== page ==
This is the most common question ever asked! It’s asked multiple times on a DAILY basis in an attempt by youth to normalize their developing bodies. It is essential to reassure our youth that the healthy sized penis for a person their age is the penis they currently have which depending on their age/stage of development may change further or not. Remind them that the size, shape and appearance of all genitals (not just the penis!) have zero effect on the health, function or amount of the pleasure they may give and receive. This question provides a fantastic opportunity to further explore body image messages we receive in society and how these influence our feelings of self-worth and confidence.
Is it normal to have discharge in your underwear when you’re a girl in middle school?
Yes, it definitely can be!! An increase in discharge from the vagina is very typical as bodies move through puberty. It will fluctuate throughout a cycle and become more predictable as cycles regulate. It’s important to remind our youth that many parts of our bodies discharge fluid as a way of keeping it balanced and healthy—think of our eyes and noses. It’s not always a sign that there’s something wrong. If they notice a difference in amount, colour, texture, odour or experience irritation this would time to follow up with a trusted adult and health care professional. Body function questions provide a great opportunity to encourage youth to become the best experts on their bodies and to learn their typical functions. This question also jump starts the conversations about how/when/ where to talk with a health care professional so they are prepared to access care privately and independently if needed.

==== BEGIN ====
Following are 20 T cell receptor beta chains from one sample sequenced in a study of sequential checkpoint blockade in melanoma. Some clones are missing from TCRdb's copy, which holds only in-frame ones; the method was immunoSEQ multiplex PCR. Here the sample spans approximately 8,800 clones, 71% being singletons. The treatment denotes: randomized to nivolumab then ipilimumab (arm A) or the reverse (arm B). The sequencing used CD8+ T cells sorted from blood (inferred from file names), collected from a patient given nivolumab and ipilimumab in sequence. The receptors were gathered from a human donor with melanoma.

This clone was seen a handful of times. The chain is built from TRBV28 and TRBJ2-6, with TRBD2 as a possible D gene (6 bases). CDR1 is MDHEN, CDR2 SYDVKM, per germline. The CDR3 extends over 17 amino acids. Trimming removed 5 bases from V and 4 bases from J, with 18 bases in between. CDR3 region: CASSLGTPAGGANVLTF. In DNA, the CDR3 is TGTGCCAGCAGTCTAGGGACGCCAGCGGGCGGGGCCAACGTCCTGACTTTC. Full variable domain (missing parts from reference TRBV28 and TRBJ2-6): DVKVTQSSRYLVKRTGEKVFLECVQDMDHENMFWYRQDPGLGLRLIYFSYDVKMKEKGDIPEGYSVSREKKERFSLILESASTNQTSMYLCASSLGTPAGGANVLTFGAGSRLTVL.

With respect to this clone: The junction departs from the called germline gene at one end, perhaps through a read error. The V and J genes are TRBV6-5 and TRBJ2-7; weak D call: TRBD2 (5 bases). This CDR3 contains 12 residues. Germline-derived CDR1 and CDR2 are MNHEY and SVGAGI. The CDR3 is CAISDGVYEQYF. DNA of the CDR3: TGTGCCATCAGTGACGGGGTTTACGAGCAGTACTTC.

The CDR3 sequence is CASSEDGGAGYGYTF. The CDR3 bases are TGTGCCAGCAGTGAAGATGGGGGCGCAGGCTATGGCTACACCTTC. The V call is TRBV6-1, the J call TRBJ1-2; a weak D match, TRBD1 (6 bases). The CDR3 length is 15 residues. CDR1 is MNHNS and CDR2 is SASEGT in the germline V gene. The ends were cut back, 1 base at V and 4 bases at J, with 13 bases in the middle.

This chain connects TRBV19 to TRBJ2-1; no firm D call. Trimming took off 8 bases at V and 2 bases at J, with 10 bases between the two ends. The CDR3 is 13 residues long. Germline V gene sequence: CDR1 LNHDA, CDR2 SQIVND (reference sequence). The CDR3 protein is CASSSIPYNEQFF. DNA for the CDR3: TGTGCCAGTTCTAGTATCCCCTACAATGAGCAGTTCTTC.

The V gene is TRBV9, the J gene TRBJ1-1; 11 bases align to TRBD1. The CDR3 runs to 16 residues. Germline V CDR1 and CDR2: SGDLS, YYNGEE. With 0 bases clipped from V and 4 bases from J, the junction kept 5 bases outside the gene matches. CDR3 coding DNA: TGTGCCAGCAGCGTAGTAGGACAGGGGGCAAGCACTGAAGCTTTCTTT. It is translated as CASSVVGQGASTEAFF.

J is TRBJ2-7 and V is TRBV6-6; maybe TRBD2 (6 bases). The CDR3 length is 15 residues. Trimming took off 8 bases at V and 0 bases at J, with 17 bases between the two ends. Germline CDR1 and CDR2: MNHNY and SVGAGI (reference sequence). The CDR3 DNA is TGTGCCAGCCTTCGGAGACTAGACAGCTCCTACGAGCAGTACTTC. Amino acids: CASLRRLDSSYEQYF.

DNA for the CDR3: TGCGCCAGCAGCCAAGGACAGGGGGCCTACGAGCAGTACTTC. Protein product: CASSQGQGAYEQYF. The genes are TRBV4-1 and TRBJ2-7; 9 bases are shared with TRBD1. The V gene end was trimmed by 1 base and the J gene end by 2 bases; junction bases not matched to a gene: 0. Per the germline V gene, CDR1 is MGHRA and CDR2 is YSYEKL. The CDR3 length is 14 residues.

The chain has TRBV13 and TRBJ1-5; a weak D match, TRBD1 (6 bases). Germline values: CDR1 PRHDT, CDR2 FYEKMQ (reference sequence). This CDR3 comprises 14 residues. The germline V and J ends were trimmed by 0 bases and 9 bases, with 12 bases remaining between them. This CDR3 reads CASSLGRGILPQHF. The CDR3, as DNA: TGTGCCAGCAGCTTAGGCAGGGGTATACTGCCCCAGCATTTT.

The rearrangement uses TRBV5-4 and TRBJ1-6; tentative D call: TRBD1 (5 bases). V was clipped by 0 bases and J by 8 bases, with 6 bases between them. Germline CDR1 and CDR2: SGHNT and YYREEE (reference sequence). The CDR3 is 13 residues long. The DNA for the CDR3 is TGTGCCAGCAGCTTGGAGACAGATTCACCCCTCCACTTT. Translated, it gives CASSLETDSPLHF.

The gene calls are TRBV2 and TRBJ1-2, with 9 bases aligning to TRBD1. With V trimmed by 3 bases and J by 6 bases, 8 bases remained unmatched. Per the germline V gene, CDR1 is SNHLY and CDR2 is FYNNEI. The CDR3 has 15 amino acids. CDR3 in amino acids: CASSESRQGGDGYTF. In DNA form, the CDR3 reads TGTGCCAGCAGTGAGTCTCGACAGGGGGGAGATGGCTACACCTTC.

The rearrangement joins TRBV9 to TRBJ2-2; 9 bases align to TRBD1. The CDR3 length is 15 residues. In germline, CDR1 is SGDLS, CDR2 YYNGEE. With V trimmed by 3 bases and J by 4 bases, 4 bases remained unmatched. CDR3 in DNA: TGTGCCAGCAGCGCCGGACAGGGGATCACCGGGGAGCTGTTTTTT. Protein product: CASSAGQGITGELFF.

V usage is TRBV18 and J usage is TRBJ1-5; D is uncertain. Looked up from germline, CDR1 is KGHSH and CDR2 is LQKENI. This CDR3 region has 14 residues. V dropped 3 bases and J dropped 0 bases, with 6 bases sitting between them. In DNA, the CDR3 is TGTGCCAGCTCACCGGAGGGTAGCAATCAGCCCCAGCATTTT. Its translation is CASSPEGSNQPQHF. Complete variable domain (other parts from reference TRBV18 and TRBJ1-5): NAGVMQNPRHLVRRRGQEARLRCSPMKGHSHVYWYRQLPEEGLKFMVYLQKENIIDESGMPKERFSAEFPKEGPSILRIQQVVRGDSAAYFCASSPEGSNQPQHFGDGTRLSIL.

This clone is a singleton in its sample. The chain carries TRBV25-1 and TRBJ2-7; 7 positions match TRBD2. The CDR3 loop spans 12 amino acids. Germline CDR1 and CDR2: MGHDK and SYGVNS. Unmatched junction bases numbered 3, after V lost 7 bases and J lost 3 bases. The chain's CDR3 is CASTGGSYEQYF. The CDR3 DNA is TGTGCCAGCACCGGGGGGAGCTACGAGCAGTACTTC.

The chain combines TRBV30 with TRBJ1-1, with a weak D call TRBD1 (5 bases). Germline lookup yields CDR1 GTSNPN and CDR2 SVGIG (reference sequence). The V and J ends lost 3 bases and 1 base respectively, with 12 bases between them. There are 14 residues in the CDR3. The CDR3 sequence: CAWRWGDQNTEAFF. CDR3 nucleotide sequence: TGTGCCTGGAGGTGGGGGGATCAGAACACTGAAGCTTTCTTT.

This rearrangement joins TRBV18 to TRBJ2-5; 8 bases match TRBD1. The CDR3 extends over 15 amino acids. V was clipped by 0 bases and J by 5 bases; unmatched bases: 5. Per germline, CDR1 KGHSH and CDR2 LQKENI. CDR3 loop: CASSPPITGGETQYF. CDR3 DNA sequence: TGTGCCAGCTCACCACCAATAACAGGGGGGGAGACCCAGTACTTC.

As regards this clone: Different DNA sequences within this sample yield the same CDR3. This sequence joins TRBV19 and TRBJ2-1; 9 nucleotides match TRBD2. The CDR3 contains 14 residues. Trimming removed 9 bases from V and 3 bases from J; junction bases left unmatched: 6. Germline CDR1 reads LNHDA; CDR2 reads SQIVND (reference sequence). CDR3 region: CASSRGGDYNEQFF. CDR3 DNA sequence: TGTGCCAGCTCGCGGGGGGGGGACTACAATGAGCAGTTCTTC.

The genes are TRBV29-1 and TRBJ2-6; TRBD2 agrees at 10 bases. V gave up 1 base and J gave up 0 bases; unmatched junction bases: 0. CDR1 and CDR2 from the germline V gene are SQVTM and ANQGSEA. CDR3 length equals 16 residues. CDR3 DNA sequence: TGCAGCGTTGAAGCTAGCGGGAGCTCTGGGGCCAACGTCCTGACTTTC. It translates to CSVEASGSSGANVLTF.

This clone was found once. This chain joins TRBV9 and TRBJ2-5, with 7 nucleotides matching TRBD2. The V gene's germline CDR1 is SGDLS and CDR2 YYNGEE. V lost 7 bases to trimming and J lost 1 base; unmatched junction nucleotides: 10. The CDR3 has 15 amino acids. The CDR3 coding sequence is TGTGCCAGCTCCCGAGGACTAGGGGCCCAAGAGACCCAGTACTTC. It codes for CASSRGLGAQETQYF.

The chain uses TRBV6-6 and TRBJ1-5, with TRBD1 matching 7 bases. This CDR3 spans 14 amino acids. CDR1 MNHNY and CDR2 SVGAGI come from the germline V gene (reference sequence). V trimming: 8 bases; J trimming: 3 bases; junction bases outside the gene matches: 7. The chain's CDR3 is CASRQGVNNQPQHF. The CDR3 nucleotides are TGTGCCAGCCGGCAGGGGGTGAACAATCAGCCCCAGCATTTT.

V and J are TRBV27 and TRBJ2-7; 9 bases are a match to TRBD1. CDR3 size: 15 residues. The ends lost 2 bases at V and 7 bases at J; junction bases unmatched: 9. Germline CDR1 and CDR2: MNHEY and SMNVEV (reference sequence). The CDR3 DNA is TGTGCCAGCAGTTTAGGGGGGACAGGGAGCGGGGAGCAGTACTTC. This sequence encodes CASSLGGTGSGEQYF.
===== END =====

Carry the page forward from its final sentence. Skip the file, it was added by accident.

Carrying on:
What’s a good age to begin a relationship?
Being ready for a relationship requires a lot of self knowledge. Youth need to consider circles of influence: what are their own feelings/concerns/desires/values about having a relationship and how do they compare with those of their family/culture/society? Will having a relationship add to/change/take away from other areas of their lives; friends, school, sports, work, and family? Are they able to set boundaries comfortably and talk about their own needs. Do they understand consent and practice it in other areas of their lives? Relationship questions provide an exceptional opportunity to talk about your family/cultural/religious values and beliefs and hopes for them as they develop their relationship skills.